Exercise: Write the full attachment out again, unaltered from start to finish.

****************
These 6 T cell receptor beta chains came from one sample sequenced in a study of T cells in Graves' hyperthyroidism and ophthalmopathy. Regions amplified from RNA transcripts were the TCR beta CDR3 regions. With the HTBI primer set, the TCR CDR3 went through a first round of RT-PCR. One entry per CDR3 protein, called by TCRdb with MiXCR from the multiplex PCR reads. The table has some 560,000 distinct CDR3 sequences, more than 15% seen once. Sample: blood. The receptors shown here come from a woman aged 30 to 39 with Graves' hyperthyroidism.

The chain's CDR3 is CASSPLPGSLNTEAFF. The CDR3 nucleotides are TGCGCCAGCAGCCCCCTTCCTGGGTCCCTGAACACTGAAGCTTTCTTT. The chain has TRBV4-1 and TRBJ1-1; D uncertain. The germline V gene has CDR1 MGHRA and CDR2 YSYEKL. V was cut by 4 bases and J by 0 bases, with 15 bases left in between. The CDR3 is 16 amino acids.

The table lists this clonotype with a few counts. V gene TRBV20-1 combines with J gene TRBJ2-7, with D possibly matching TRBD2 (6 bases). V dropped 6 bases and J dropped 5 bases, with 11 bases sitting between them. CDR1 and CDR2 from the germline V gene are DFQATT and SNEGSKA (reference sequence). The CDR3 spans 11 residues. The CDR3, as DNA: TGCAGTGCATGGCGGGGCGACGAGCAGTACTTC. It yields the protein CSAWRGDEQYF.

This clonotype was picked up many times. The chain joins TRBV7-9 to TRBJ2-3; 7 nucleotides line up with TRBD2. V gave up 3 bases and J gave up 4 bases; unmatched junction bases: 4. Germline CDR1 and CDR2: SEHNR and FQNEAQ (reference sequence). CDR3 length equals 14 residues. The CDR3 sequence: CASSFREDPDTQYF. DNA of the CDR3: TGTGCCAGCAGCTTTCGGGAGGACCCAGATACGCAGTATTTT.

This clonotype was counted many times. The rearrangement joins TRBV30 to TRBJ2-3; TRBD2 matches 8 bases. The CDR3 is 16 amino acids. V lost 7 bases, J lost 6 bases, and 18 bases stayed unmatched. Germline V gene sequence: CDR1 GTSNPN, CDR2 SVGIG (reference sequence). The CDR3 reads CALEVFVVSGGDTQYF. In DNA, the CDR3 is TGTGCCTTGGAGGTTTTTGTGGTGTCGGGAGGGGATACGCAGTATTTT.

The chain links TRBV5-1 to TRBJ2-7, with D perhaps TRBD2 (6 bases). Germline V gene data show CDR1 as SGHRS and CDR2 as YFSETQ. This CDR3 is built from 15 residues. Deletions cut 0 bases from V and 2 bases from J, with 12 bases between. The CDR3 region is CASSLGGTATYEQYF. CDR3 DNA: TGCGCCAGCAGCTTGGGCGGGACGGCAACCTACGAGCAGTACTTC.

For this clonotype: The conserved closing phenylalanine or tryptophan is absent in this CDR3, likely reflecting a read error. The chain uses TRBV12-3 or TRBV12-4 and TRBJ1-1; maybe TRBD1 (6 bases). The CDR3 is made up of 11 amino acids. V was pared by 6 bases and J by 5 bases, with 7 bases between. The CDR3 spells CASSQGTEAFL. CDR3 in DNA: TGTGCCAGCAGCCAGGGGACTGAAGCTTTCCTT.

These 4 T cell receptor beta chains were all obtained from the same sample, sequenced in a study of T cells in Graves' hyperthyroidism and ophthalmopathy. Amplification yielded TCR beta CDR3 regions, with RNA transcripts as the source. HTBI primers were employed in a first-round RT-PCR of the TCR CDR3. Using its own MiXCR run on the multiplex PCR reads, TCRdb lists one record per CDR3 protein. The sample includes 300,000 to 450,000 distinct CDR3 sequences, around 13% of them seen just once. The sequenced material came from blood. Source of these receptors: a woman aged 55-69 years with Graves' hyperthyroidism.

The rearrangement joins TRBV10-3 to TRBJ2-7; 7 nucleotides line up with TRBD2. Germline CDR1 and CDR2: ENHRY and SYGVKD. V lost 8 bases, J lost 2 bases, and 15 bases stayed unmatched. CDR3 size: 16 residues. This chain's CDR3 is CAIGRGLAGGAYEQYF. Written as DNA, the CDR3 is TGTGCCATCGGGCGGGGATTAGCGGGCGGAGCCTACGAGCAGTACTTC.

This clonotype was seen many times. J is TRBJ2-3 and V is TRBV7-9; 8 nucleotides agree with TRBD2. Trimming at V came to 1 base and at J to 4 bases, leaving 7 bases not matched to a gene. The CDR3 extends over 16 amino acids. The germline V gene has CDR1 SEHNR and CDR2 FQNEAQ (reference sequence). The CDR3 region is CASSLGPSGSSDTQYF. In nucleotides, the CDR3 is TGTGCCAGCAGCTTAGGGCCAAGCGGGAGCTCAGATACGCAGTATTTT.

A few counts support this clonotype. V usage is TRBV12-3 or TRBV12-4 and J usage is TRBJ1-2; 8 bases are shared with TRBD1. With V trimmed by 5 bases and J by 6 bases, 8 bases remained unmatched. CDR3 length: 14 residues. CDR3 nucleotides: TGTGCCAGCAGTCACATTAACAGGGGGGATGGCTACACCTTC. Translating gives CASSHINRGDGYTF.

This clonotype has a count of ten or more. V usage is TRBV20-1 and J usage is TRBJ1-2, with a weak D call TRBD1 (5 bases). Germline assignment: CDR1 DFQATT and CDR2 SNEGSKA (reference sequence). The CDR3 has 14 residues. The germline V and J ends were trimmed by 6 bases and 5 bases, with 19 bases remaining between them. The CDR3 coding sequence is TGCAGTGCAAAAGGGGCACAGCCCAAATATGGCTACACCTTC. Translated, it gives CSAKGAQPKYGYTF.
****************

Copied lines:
These 6 T cell receptor beta chains came from one sample sequenced in a study of T cells in Graves' hyperthyroidism and ophthalmopathy. Regions amplified from RNA transcripts were the TCR beta CDR3 regions. With the HTBI primer set, the TCR CDR3 went through a first round of RT-PCR. One entry per CDR3 protein, called by TCRdb with MiXCR from the multiplex PCR reads. The table has some 560,000 distinct CDR3 sequences, more than 15% seen once. Sample: blood. The receptors shown here come from a woman aged 30 to 39 with Graves' hyperthyroidism.

The chain's CDR3 is CASSPLPGSLNTEAFF. The CDR3 nucleotides are TGCGCCAGCAGCCCCCTTCCTGGGTCCCTGAACACTGAAGCTTTCTTT. The chain has TRBV4-1 and TRBJ1-1; D uncertain. The germline V gene has CDR1 MGHRA and CDR2 YSYEKL. V was cut by 4 bases and J by 0 bases, with 15 bases left in between. The CDR3 is 16 amino acids.

The table lists this clonotype with a few counts. V gene TRBV20-1 combines with J gene TRBJ2-7, with D possibly matching TRBD2 (6 bases). V dropped 6 bases and J dropped 5 bases, with 11 bases sitting between them. CDR1 and CDR2 from the germline V gene are DFQATT and SNEGSKA (reference sequence). The CDR3 spans 11 residues. The CDR3, as DNA: TGCAGTGCATGGCGGGGCGACGAGCAGTACTTC. It yields the protein CSAWRGDEQYF.

This clonotype was picked up many times. The chain joins TRBV7-9 to TRBJ2-3; 7 nucleotides line up with TRBD2. V gave up 3 bases and J gave up 4 bases; unmatched junction bases: 4. Germline CDR1 and CDR2: SEHNR and FQNEAQ (reference sequence). CDR3 length equals 14 residues. The CDR3 sequence: CASSFREDPDTQYF. DNA of the CDR3: TGTGCCAGCAGCTTTCGGGAGGACCCAGATACGCAGTATTTT.

This clonotype was counted many times. The rearrangement joins TRBV30 to TRBJ2-3; TRBD2 matches 8 bases. The CDR3 is 16 amino acids. V lost 7 bases, J lost 6 bases, and 18 bases stayed unmatched. Germline V gene sequence: CDR1 GTSNPN, CDR2 SVGIG (reference sequence). The CDR3 reads CALEVFVVSGGDTQYF. In DNA, the CDR3 is TGTGCCTTGGAGGTTTTTGTGGTGTCGGGAGGGGATACGCAGTATTTT.

The chain links TRBV5-1 to TRBJ2-7, with D perhaps TRBD2 (6 bases). Germline V gene data show CDR1 as SGHRS and CDR2 as YFSETQ. This CDR3 is built from 15 residues. Deletions cut 0 bases from V and 2 bases from J, with 12 bases between. The CDR3 region is CASSLGGTATYEQYF. CDR3 DNA: TGCGCCAGCAGCTTGGGCGGGACGGCAACCTACGAGCAGTACTTC.

For this clonotype: The conserved closing phenylalanine or tryptophan is absent in this CDR3, likely reflecting a read error. The chain uses TRBV12-3 or TRBV12-4 and TRBJ1-1; maybe TRBD1 (6 bases). The CDR3 is made up of 11 amino acids. V was pared by 6 bases and J by 5 bases, with 7 bases between. The CDR3 spells CASSQGTEAFL. CDR3 in DNA: TGTGCCAGCAGCCAGGGGACTGAAGCTTTCCTT.

These 4 T cell receptor beta chains were all obtained from the same sample, sequenced in a study of T cells in Graves' hyperthyroidism and ophthalmopathy. Amplification yielded TCR beta CDR3 regions, with RNA transcripts as the source. HTBI primers were employed in a first-round RT-PCR of the TCR CDR3. Using its own MiXCR run on the multiplex PCR reads, TCRdb lists one record per CDR3 protein. The sample includes 300,000 to 450,000 distinct CDR3 sequences, around 13% of them seen just once. The sequenced material came from blood. Source of these receptors: a woman aged 55-69 years with Graves' hyperthyroidism.

The rearrangement joins TRBV10-3 to TRBJ2-7; 7 nucleotides line up with TRBD2. Germline CDR1 and CDR2: ENHRY and SYGVKD. V lost 8 bases, J lost 2 bases, and 15 bases stayed unmatched. CDR3 size: 16 residues. This chain's CDR3 is CAIGRGLAGGAYEQYF. Written as DNA, the CDR3 is TGTGCCATCGGGCGGGGATTAGCGGGCGGAGCCTACGAGCAGTACTTC.

This clonotype was seen many times. J is TRBJ2-3 and V is TRBV7-9; 8 nucleotides agree with TRBD2. Trimming at V came to 1 base and at J to 4 bases, leaving 7 bases not matched to a gene. The CDR3 extends over 16 amino acids. The germline V gene has CDR1 SEHNR and CDR2 FQNEAQ (reference sequence). The CDR3 region is CASSLGPSGSSDTQYF. In nucleotides, the CDR3 is TGTGCCAGCAGCTTAGGGCCAAGCGGGAGCTCAGATACGCAGTATTTT.

A few counts support this clonotype. V usage is TRBV12-3 or TRBV12-4 and J usage is TRBJ1-2; 8 bases are shared with TRBD1. With V trimmed by 5 bases and J by 6 bases, 8 bases remained unmatched. CDR3 length: 14 residues. CDR3 nucleotides: TGTGCCAGCAGTCACATTAACAGGGGGGATGGCTACACCTTC. Translating gives CASSHINRGDGYTF.

This clonotype has a count of ten or more. V usage is TRBV20-1 and J usage is TRBJ1-2, with a weak D call TRBD1 (5 bases). Germline assignment: CDR1 DFQATT and CDR2 SNEGSKA (reference sequence). The CDR3 has 14 residues. The germline V and J ends were trimmed by 6 bases and 5 bases, with 19 bases remaining between them. The CDR3 coding sequence is TGCAGTGCAAAAGGGGCACAGCCCAAATATGGCTACACCTTC. Translated, it gives CSAKGAQPKYGYTF.